Joseph Karimi may have quietly slipped away from public life since he retired and died two weeks ago. Maybe that General Mathenge story scar was too much to bear. But, surely, this is a man Kenyans should remember.
He may have kept away from the public limelight — I guess those old-fashioned journalists had never heard of the word ‘commentator’ that would have made them remain relevant on TV channels — but he spent his last days doing what any self-respecting author would do: write.
So, when I read his last book, Dedan Kimathi: The Whole Story, I vividly recalled reading a copy of The Kenyatta Succession (co-authored with Philip Ochieng) in 1996.
As a student of history then, The Kenyatta Succession was one of those books that revealed what the history books I was reading in class weren’t saying. Here was a story that openly talked about plots and counterplots in government that one could only associate with spy or war films.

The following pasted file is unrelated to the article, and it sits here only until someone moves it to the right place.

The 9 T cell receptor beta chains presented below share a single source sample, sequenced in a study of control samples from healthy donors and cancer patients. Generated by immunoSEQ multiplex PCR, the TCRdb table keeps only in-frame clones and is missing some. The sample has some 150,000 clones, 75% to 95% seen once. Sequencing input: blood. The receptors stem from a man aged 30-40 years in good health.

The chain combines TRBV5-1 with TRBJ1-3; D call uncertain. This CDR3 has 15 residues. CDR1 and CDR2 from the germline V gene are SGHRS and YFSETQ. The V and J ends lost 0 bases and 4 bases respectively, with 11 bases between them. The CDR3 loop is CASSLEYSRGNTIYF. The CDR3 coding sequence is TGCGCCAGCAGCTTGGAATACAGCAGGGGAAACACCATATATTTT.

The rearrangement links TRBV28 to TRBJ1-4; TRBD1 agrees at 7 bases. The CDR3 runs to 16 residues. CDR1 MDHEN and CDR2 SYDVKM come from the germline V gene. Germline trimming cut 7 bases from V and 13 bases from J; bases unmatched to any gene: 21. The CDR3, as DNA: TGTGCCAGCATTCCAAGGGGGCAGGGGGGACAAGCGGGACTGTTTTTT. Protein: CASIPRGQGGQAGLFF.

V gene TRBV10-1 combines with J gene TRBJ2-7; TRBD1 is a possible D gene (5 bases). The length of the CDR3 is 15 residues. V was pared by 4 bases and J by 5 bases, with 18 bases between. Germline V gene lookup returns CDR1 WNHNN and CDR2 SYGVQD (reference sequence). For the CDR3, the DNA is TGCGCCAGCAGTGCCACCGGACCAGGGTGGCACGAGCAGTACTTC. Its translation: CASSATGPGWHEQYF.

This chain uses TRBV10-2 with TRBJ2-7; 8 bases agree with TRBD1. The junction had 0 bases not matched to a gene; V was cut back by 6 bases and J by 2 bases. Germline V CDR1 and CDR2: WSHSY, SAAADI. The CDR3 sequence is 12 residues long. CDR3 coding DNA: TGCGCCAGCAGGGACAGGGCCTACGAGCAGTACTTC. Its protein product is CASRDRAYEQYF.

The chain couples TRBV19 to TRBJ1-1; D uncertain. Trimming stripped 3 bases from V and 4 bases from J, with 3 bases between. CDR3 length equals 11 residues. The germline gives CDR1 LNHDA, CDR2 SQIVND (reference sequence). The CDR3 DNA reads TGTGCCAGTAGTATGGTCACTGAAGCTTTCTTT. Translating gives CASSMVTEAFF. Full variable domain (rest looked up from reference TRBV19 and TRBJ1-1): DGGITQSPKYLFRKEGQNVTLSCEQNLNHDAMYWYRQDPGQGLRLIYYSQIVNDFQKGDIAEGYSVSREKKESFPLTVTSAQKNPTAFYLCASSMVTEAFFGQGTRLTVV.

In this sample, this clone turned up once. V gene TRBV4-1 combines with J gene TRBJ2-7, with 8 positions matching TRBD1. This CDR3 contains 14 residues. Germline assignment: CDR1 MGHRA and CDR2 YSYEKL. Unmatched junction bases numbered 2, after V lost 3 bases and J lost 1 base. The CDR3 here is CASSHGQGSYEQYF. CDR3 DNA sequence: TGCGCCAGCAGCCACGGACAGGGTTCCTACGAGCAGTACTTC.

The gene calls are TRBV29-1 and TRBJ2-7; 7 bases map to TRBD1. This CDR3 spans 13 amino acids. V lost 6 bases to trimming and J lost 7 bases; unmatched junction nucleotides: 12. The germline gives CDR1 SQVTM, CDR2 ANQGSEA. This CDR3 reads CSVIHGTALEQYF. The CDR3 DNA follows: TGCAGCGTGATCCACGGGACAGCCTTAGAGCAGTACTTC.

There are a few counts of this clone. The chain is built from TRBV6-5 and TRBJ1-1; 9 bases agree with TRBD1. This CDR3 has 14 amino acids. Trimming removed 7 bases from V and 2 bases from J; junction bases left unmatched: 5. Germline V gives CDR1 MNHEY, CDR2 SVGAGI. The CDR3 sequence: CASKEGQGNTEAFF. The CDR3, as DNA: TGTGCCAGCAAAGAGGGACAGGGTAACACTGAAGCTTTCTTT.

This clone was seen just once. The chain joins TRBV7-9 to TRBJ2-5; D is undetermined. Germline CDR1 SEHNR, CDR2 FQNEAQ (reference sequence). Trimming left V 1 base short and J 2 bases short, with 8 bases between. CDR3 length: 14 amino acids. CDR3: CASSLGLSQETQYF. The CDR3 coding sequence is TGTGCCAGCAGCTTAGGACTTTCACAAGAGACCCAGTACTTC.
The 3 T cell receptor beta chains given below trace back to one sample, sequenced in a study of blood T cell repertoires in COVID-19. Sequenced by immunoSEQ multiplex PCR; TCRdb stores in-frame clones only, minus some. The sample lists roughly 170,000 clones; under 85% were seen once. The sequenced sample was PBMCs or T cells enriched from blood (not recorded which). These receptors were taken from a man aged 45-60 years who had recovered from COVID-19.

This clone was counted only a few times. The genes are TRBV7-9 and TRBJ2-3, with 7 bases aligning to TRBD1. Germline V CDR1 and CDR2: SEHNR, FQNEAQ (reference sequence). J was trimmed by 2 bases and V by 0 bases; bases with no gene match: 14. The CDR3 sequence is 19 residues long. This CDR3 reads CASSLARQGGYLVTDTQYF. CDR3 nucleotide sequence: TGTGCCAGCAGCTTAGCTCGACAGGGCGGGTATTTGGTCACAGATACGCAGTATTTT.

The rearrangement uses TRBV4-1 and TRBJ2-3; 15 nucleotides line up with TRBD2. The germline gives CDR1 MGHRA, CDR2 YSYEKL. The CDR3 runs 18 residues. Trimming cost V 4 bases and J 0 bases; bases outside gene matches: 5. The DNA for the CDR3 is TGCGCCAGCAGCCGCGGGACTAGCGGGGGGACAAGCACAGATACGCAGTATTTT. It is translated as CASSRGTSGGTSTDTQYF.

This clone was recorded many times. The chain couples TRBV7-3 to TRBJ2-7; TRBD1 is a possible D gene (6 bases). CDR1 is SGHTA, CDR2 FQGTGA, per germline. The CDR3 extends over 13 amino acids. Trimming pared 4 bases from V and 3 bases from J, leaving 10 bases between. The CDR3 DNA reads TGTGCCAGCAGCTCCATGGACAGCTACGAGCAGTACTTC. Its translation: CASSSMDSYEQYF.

Although the 1990s were the days of agitation against Moi and Kanu, here was also a book that offered a different context — for those of us who were too young in the 1970s to understand the power play — to the politics that we knew through the media and public rallies. One started to sense that we weren’t necessarily a ‘peace-loving and united country’, dedicated to follow Nyayo and Kanu forever.
Even today, hardly do we hear of such things as you will read in The Kenyatta Succession. Indeed, there is little chance that a Kenyan will ever write a book with the weight of revelation like Karimi and Ochieng did…..